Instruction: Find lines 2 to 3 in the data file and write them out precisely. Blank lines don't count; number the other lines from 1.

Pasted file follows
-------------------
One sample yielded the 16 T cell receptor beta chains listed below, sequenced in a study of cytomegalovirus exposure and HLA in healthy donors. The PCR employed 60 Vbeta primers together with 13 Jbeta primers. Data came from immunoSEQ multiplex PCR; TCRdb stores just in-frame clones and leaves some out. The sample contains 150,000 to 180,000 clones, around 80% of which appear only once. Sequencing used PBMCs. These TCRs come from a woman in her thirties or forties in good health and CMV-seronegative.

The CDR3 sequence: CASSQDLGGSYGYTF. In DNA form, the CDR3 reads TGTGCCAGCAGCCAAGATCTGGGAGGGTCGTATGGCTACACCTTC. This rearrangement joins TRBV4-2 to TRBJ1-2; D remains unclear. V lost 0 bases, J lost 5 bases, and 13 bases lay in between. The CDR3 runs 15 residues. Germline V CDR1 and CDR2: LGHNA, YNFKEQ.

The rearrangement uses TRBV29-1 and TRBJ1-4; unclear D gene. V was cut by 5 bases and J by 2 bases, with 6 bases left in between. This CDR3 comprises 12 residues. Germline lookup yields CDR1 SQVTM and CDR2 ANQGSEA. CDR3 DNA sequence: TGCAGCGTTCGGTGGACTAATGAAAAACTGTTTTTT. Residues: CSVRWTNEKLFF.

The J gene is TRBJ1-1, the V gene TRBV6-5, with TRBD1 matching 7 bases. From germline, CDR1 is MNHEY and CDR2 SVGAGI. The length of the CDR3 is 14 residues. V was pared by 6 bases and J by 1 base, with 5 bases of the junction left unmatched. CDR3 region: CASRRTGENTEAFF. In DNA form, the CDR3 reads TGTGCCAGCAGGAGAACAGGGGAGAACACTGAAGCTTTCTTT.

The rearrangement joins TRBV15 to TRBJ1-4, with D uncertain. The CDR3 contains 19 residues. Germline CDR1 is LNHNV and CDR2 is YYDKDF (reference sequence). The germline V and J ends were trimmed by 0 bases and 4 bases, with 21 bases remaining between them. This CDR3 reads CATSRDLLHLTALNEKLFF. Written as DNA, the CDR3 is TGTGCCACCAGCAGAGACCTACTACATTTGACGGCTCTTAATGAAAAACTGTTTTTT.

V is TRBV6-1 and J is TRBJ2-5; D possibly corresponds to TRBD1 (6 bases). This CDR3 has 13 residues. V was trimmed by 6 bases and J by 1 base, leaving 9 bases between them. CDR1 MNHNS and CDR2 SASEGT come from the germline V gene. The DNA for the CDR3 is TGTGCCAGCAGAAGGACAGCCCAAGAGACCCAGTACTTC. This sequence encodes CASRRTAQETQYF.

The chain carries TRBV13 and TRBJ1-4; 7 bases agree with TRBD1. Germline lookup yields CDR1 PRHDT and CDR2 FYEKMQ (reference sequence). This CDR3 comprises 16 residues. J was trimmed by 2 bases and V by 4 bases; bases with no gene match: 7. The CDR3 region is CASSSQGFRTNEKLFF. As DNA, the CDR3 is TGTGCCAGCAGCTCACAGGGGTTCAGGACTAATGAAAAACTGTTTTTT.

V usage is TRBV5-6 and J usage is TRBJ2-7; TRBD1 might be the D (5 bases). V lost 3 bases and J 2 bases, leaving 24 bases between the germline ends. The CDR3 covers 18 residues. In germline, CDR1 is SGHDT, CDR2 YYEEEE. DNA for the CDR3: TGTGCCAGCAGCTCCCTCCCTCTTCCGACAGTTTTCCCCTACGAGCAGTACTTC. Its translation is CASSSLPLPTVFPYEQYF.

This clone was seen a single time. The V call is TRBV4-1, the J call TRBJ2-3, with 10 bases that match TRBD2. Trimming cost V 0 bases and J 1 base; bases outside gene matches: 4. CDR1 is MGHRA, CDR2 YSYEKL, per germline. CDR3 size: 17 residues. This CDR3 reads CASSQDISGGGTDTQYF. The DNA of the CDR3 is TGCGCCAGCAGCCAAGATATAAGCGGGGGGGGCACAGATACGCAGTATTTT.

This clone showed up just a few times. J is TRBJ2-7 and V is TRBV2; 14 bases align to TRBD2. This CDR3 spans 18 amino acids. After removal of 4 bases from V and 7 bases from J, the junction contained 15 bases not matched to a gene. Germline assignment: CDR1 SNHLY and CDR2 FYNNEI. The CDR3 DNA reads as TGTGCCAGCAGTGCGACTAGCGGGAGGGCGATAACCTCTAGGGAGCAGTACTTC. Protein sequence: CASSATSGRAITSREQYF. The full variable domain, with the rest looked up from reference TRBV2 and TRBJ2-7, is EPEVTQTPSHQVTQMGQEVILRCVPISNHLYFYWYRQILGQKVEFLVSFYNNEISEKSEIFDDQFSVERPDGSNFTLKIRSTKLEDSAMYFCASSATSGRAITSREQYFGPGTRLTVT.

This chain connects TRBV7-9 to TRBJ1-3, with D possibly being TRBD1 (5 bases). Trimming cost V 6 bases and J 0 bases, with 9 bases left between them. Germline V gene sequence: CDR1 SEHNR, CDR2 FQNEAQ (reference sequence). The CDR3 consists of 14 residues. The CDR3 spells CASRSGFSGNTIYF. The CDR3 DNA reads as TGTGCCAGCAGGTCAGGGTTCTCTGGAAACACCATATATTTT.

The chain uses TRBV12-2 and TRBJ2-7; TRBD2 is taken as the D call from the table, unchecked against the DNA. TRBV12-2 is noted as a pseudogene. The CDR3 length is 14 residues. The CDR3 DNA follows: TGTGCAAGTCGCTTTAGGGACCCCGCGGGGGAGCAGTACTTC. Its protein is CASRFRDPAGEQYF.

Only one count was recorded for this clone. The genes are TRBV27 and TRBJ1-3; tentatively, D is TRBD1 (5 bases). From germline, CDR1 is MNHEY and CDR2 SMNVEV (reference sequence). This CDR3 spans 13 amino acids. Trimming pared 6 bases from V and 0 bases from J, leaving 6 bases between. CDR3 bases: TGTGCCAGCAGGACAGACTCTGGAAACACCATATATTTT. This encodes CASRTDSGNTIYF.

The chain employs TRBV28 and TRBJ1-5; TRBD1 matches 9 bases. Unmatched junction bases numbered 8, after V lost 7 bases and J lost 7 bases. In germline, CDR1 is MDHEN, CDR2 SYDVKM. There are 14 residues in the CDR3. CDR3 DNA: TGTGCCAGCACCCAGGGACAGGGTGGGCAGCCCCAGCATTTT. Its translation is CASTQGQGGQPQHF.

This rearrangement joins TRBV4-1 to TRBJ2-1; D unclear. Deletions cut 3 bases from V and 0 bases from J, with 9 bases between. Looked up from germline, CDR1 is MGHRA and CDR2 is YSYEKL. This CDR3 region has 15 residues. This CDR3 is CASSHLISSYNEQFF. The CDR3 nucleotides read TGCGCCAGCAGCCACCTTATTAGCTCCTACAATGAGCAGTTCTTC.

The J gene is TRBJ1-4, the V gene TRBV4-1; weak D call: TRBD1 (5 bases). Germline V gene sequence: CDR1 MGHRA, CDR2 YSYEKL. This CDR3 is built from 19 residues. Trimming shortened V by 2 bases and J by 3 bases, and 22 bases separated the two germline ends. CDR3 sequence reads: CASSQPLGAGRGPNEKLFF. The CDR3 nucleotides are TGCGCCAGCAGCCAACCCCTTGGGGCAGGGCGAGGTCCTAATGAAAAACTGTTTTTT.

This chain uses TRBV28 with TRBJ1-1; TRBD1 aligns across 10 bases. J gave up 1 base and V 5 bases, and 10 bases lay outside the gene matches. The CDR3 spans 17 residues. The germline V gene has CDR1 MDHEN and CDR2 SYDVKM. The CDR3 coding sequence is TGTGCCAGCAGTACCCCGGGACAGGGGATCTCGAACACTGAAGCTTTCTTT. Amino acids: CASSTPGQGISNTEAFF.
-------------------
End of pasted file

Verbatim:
The CDR3 sequence: CASSQDLGGSYGYTF. In DNA form, the CDR3 reads TGTGCCAGCAGCCAAGATCTGGGAGGGTCGTATGGCTACACCTTC. This rearrangement joins TRBV4-2 to TRBJ1-2; D remains unclear. V lost 0 bases, J lost 5 bases, and 13 bases lay in between. The CDR3 runs 15 residues. Germline V CDR1 and CDR2: LGHNA, YNFKEQ.

The rearrangement uses TRBV29-1 and TRBJ1-4; unclear D gene. V was cut by 5 bases and J by 2 bases, with 6 bases left in between. This CDR3 comprises 12 residues. Germline lookup yields CDR1 SQVTM and CDR2 ANQGSEA. CDR3 DNA sequence: TGCAGCGTTCGGTGGACTAATGAAAAACTGTTTTTT. Residues: CSVRWTNEKLFF.